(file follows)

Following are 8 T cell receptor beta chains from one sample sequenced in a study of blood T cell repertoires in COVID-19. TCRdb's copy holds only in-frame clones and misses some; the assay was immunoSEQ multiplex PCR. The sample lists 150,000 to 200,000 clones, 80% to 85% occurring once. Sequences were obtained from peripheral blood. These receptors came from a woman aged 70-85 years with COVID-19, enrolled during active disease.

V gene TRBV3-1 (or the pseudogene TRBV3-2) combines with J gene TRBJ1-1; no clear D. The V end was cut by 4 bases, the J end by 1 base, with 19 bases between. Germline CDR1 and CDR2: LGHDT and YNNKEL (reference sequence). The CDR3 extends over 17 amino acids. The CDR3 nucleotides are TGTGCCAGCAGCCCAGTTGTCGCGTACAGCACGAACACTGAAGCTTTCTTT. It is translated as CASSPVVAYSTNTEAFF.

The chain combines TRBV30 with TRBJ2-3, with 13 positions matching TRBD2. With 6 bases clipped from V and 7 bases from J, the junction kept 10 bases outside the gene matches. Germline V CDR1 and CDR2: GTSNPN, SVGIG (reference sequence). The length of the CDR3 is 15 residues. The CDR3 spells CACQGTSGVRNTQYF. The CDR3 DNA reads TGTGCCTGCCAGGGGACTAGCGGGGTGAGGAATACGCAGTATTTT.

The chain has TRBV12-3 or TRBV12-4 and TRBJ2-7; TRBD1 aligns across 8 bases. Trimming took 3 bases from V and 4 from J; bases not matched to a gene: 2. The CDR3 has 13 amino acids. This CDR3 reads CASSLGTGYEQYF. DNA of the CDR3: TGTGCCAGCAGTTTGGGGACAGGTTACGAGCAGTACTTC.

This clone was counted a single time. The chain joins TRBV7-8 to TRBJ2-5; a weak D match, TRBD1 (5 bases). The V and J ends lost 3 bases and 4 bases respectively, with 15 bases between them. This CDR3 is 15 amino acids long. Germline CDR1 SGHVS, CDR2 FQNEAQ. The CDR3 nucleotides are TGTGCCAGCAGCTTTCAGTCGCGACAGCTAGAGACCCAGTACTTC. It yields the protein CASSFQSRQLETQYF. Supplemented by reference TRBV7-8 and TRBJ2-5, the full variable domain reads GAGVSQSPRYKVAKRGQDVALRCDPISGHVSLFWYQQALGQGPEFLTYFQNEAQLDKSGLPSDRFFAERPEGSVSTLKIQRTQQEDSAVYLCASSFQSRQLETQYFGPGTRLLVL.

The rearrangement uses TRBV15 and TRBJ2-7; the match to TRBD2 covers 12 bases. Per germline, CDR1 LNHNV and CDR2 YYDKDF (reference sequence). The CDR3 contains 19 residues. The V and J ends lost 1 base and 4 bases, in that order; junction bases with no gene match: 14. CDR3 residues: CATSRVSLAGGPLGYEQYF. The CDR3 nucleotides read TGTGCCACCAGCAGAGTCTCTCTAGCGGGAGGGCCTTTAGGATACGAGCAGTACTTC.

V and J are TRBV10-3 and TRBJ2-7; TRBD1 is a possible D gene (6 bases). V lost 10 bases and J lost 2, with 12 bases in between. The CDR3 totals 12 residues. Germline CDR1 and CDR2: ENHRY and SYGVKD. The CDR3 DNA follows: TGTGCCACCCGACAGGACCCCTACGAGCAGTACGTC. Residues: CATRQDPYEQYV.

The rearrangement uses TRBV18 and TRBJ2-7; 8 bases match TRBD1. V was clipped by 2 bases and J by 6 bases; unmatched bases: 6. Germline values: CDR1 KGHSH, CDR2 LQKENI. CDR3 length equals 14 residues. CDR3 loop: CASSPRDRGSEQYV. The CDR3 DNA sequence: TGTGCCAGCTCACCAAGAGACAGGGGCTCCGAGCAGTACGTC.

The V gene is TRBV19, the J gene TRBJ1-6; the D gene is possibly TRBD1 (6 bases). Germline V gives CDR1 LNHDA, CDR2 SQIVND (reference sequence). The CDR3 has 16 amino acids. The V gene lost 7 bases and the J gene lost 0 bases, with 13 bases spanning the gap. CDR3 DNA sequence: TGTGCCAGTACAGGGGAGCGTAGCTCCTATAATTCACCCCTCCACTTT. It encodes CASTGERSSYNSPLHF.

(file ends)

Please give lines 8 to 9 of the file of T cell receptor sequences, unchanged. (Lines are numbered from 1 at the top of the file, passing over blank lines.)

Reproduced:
The rearrangement uses TRBV18 and TRBJ2-7; 8 bases match TRBD1. V was clipped by 2 bases and J by 6 bases; unmatched bases: 6. Germline values: CDR1 KGHSH, CDR2 LQKENI. CDR3 length equals 14 residues. CDR3 loop: CASSPRDRGSEQYV. The CDR3 DNA sequence: TGTGCCAGCTCACCAAGAGACAGGGGCTCCGAGCAGTACGTC.

The V gene is TRBV19, the J gene TRBJ1-6; the D gene is possibly TRBD1 (6 bases). Germline V gives CDR1 LNHDA, CDR2 SQIVND (reference sequence). The CDR3 has 16 amino acids. The V gene lost 7 bases and the J gene lost 0 bases, with 13 bases spanning the gap. CDR3 DNA sequence: TGTGCCAGTACAGGGGAGCGTAGCTCCTATAATTCACCCCTCCACTTT. It encodes CASTGERSSYNSPLHF.